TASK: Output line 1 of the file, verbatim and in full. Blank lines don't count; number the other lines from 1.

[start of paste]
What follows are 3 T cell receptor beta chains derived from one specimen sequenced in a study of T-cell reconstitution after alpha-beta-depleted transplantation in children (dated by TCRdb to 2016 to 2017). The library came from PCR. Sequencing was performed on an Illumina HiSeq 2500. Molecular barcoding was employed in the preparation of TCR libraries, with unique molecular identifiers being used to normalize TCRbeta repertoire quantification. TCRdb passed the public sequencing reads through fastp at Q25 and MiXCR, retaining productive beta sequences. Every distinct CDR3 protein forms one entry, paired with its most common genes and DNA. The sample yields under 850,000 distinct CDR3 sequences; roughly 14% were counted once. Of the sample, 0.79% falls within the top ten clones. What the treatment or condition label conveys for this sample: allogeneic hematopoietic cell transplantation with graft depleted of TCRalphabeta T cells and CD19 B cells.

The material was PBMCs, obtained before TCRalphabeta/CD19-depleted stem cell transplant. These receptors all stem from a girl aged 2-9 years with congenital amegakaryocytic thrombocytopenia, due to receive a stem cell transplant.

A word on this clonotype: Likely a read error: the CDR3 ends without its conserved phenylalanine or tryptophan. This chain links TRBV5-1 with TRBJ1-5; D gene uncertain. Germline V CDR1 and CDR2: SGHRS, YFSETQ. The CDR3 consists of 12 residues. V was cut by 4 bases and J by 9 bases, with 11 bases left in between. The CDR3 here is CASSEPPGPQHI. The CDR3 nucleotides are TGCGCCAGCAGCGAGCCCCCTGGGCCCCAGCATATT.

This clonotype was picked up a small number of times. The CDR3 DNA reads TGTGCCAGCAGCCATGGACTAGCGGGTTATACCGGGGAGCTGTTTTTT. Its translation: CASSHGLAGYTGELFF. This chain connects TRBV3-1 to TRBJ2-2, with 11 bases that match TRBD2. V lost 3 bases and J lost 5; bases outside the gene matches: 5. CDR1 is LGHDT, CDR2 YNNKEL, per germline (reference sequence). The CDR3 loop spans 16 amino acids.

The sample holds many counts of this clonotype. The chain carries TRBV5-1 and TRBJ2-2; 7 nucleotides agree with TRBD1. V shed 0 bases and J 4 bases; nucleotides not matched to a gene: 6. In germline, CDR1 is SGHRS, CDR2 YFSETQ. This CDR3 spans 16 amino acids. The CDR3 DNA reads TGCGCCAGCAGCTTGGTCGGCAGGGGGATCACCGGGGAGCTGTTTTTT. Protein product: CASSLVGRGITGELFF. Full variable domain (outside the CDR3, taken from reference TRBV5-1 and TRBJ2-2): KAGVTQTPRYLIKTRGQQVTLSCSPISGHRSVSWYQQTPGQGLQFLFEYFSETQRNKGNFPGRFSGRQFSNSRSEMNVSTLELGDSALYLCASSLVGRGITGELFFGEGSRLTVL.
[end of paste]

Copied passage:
What follows are 3 T cell receptor beta chains derived from one specimen sequenced in a study of T-cell reconstitution after alpha-beta-depleted transplantation in children (dated by TCRdb to 2016 to 2017). The library came from PCR. Sequencing was performed on an Illumina HiSeq 2500. Molecular barcoding was employed in the preparation of TCR libraries, with unique molecular identifiers being used to normalize TCRbeta repertoire quantification. TCRdb passed the public sequencing reads through fastp at Q25 and MiXCR, retaining productive beta sequences. Every distinct CDR3 protein forms one entry, paired with its most common genes and DNA. The sample yields under 850,000 distinct CDR3 sequences; roughly 14% were counted once. Of the sample, 0.79% falls within the top ten clones. What the treatment or condition label conveys for this sample: allogeneic hematopoietic cell transplantation with graft depleted of TCRalphabeta T cells and CD19 B cells.